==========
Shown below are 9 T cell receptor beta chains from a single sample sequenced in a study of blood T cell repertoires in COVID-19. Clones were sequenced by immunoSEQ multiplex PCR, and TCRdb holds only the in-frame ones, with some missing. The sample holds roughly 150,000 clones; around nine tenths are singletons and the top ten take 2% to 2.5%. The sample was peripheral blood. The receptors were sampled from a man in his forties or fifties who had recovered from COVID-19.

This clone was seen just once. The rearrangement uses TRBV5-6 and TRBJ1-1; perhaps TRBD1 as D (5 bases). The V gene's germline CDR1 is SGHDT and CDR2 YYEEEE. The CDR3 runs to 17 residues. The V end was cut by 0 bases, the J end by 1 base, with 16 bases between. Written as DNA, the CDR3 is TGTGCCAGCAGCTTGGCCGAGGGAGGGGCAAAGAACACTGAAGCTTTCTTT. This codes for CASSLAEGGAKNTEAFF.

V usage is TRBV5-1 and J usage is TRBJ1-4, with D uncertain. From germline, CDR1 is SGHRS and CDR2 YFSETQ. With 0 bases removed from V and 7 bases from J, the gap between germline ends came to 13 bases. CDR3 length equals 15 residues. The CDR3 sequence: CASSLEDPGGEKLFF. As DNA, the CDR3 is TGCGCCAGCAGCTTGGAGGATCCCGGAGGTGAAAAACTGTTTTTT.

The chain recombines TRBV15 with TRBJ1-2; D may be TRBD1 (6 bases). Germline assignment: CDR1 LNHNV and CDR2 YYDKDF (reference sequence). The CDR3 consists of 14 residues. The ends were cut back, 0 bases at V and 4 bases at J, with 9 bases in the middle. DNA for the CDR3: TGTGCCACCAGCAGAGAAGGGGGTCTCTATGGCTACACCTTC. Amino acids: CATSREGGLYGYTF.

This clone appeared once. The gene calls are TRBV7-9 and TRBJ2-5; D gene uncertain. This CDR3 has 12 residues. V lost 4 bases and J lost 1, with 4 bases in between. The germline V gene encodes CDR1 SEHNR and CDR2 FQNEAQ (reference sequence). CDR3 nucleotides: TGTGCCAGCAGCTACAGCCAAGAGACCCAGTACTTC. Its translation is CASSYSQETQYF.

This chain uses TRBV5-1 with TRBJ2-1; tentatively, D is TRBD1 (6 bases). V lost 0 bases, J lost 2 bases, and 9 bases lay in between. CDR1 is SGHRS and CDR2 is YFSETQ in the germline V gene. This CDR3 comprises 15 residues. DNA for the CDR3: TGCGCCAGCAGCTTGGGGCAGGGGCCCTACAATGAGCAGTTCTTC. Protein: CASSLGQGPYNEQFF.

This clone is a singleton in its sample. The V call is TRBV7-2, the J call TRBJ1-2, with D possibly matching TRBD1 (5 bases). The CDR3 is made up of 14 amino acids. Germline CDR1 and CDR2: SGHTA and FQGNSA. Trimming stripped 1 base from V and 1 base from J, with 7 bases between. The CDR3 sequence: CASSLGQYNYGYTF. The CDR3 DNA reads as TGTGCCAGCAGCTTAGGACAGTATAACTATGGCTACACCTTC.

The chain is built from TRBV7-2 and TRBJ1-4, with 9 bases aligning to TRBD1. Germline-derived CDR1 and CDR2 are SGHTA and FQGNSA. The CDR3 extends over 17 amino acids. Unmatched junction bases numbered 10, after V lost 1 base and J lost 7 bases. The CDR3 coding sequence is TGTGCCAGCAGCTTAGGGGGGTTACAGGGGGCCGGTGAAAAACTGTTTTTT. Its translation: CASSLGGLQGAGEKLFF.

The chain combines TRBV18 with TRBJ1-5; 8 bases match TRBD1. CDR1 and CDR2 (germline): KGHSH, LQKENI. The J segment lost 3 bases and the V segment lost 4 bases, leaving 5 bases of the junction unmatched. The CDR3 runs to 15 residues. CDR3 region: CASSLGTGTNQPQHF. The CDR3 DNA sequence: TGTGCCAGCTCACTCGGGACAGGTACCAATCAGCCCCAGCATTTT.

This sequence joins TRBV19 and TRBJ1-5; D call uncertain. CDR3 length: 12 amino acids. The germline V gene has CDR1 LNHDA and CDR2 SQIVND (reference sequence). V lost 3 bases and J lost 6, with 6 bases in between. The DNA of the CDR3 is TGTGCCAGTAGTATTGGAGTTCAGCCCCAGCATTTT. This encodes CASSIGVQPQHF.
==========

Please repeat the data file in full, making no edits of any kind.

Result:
Shown below are 9 T cell receptor beta chains from a single sample sequenced in a study of blood T cell repertoires in COVID-19. Clones were sequenced by immunoSEQ multiplex PCR, and TCRdb holds only the in-frame ones, with some missing. The sample holds roughly 150,000 clones; around nine tenths are singletons and the top ten take 2% to 2.5%. The sample was peripheral blood. The receptors were sampled from a man in his forties or fifties who had recovered from COVID-19.

This clone was seen just once. The rearrangement uses TRBV5-6 and TRBJ1-1; perhaps TRBD1 as D (5 bases). The V gene's germline CDR1 is SGHDT and CDR2 YYEEEE. The CDR3 runs to 17 residues. The V end was cut by 0 bases, the J end by 1 base, with 16 bases between. Written as DNA, the CDR3 is TGTGCCAGCAGCTTGGCCGAGGGAGGGGCAAAGAACACTGAAGCTTTCTTT. This codes for CASSLAEGGAKNTEAFF.

V usage is TRBV5-1 and J usage is TRBJ1-4, with D uncertain. From germline, CDR1 is SGHRS and CDR2 YFSETQ. With 0 bases removed from V and 7 bases from J, the gap between germline ends came to 13 bases. CDR3 length equals 15 residues. The CDR3 sequence: CASSLEDPGGEKLFF. As DNA, the CDR3 is TGCGCCAGCAGCTTGGAGGATCCCGGAGGTGAAAAACTGTTTTTT.

The chain recombines TRBV15 with TRBJ1-2; D may be TRBD1 (6 bases). Germline assignment: CDR1 LNHNV and CDR2 YYDKDF (reference sequence). The CDR3 consists of 14 residues. The ends were cut back, 0 bases at V and 4 bases at J, with 9 bases in the middle. DNA for the CDR3: TGTGCCACCAGCAGAGAAGGGGGTCTCTATGGCTACACCTTC. Amino acids: CATSREGGLYGYTF.

This clone appeared once. The gene calls are TRBV7-9 and TRBJ2-5; D gene uncertain. This CDR3 has 12 residues. V lost 4 bases and J lost 1, with 4 bases in between. The germline V gene encodes CDR1 SEHNR and CDR2 FQNEAQ (reference sequence). CDR3 nucleotides: TGTGCCAGCAGCTACAGCCAAGAGACCCAGTACTTC. Its translation is CASSYSQETQYF.

This chain uses TRBV5-1 with TRBJ2-1; tentatively, D is TRBD1 (6 bases). V lost 0 bases, J lost 2 bases, and 9 bases lay in between. CDR1 is SGHRS and CDR2 is YFSETQ in the germline V gene. This CDR3 comprises 15 residues. DNA for the CDR3: TGCGCCAGCAGCTTGGGGCAGGGGCCCTACAATGAGCAGTTCTTC. Protein: CASSLGQGPYNEQFF.

This clone is a singleton in its sample. The V call is TRBV7-2, the J call TRBJ1-2, with D possibly matching TRBD1 (5 bases). The CDR3 is made up of 14 amino acids. Germline CDR1 and CDR2: SGHTA and FQGNSA. Trimming stripped 1 base from V and 1 base from J, with 7 bases between. The CDR3 sequence: CASSLGQYNYGYTF. The CDR3 DNA reads as TGTGCCAGCAGCTTAGGACAGTATAACTATGGCTACACCTTC.

The chain is built from TRBV7-2 and TRBJ1-4, with 9 bases aligning to TRBD1. Germline-derived CDR1 and CDR2 are SGHTA and FQGNSA. The CDR3 extends over 17 amino acids. Unmatched junction bases numbered 10, after V lost 1 base and J lost 7 bases. The CDR3 coding sequence is TGTGCCAGCAGCTTAGGGGGGTTACAGGGGGCCGGTGAAAAACTGTTTTTT. Its translation: CASSLGGLQGAGEKLFF.

The chain combines TRBV18 with TRBJ1-5; 8 bases match TRBD1. CDR1 and CDR2 (germline): KGHSH, LQKENI. The J segment lost 3 bases and the V segment lost 4 bases, leaving 5 bases of the junction unmatched. The CDR3 runs to 15 residues. CDR3 region: CASSLGTGTNQPQHF. The CDR3 DNA sequence: TGTGCCAGCTCACTCGGGACAGGTACCAATCAGCCCCAGCATTTT.

This sequence joins TRBV19 and TRBJ1-5; D call uncertain. CDR3 length: 12 amino acids. The germline V gene has CDR1 LNHDA and CDR2 SQIVND (reference sequence). V lost 3 bases and J lost 6, with 6 bases in between. The DNA of the CDR3 is TGTGCCAGTAGTATTGGAGTTCAGCCCCAGCATTTT. This encodes CASSIGVQPQHF.